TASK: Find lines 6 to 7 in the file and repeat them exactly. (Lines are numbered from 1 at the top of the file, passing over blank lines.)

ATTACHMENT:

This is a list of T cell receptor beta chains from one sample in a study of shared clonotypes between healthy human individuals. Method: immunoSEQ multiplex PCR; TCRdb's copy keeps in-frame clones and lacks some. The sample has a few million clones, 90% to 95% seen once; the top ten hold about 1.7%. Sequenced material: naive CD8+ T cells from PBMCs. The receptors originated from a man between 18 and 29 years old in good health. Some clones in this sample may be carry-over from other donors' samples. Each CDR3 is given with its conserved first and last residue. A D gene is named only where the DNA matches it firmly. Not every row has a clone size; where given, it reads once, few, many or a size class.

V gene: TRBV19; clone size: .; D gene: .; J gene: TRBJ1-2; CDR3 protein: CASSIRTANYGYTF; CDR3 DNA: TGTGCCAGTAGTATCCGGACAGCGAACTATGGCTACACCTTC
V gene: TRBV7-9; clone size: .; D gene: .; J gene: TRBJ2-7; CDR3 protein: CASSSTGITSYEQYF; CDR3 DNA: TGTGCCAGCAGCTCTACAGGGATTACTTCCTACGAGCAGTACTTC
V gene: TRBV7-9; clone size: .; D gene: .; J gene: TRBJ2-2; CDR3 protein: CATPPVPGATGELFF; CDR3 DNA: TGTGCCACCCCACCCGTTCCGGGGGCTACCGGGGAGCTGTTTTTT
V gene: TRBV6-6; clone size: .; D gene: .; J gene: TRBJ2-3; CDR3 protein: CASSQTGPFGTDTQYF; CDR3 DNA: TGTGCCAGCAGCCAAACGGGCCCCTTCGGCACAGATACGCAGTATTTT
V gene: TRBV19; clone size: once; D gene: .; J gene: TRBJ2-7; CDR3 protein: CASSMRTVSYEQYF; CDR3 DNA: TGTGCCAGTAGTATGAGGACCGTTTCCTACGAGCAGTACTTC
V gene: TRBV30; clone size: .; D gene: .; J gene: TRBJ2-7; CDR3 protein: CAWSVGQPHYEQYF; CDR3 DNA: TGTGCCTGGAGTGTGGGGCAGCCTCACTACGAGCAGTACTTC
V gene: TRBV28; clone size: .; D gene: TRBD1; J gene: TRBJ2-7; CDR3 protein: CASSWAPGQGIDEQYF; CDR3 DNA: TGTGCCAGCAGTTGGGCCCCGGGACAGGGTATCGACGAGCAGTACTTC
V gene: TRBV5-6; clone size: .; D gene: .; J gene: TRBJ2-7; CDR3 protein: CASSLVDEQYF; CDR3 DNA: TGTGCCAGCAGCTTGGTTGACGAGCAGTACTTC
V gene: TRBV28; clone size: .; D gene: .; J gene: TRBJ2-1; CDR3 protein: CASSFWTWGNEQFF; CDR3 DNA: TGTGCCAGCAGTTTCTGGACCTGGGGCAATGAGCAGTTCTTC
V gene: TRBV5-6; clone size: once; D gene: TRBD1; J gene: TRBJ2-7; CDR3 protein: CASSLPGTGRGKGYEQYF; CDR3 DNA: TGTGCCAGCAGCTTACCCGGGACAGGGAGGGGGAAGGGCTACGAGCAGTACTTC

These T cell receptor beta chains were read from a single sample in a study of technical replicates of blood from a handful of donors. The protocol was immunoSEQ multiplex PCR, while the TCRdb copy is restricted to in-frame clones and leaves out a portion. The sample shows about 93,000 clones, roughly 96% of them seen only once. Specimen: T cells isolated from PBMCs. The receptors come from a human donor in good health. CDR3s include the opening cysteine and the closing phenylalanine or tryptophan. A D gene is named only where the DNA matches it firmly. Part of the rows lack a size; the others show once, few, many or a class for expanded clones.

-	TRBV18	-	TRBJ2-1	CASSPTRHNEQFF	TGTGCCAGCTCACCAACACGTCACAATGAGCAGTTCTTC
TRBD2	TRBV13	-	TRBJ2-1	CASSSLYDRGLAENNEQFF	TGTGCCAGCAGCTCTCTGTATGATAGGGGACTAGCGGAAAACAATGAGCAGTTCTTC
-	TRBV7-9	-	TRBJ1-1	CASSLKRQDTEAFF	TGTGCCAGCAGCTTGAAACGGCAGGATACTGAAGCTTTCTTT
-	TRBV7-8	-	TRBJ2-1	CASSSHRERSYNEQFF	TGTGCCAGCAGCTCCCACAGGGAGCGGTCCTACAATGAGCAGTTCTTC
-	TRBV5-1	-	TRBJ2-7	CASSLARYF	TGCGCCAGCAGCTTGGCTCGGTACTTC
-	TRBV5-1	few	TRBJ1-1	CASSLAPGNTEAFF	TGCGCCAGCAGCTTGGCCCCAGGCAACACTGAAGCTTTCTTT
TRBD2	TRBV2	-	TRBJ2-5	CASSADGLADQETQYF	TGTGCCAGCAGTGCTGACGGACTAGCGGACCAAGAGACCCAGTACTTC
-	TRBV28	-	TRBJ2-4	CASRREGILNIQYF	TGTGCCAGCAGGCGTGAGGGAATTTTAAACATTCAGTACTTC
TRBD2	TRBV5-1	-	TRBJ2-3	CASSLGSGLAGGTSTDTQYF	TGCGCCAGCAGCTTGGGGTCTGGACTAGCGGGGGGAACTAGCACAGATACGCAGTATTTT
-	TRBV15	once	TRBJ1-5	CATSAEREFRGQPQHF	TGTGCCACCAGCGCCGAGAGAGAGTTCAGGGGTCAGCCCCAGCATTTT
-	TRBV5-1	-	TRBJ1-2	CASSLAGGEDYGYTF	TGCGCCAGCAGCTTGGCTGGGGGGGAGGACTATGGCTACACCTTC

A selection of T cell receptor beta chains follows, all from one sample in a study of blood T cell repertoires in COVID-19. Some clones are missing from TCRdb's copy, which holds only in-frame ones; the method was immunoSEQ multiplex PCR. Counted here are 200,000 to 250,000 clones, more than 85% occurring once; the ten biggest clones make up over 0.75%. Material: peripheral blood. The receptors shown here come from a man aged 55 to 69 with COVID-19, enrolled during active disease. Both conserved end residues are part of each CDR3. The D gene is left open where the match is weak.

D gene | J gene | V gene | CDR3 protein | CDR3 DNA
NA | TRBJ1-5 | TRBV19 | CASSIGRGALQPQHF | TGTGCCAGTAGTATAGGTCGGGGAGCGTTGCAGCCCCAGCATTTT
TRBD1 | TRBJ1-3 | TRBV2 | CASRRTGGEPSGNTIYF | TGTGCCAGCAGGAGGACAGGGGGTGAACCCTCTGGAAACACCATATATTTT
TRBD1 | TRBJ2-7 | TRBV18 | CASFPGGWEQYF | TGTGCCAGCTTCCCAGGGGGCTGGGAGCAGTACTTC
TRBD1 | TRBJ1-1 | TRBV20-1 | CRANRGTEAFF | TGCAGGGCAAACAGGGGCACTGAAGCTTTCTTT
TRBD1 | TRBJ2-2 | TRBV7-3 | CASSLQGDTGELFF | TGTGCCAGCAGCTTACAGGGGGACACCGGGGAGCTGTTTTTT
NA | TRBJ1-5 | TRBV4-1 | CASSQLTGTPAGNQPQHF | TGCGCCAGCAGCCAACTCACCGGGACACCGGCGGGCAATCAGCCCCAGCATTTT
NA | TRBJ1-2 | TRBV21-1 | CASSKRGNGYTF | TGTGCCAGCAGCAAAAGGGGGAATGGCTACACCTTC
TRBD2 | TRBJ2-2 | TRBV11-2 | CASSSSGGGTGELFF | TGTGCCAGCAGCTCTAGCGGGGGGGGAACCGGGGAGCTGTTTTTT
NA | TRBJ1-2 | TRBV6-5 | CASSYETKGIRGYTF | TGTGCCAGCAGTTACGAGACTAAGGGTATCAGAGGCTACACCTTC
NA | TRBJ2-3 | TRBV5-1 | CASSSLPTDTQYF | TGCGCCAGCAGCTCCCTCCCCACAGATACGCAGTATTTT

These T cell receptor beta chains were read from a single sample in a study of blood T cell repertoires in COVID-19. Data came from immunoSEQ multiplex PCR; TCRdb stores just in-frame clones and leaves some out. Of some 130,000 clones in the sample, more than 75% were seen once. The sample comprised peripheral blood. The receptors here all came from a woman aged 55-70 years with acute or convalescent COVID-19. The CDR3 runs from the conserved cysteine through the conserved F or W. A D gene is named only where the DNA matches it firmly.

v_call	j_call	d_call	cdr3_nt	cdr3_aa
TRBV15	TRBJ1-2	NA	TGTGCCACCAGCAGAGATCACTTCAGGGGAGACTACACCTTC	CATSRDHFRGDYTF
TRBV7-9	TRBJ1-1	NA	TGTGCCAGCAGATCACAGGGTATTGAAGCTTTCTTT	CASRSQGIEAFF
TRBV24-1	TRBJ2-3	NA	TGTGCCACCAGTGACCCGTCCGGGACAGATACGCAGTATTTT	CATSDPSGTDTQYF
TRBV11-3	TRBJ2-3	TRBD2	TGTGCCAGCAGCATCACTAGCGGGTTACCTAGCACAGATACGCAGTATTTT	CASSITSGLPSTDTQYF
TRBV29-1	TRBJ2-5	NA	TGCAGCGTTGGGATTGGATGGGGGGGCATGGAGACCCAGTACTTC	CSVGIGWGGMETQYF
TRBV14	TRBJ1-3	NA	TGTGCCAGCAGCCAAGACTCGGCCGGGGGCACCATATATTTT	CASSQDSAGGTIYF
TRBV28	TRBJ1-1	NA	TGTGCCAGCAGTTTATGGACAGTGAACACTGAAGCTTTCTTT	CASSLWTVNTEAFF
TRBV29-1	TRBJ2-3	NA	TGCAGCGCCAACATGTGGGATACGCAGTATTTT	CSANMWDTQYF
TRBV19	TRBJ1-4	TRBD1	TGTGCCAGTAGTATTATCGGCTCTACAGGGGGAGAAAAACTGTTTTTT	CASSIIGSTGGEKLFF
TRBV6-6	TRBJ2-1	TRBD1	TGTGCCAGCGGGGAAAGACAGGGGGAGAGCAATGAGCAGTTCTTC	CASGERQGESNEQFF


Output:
V gene: TRBV19; clone size: once; D gene: .; J gene: TRBJ2-7; CDR3 protein: CASSMRTVSYEQYF; CDR3 DNA: TGTGCCAGTAGTATGAGGACCGTTTCCTACGAGCAGTACTTC
V gene: TRBV30; clone size: .; D gene: .; J gene: TRBJ2-7; CDR3 protein: CAWSVGQPHYEQYF; CDR3 DNA: TGTGCCTGGAGTGTGGGGCAGCCTCACTACGAGCAGTACTTC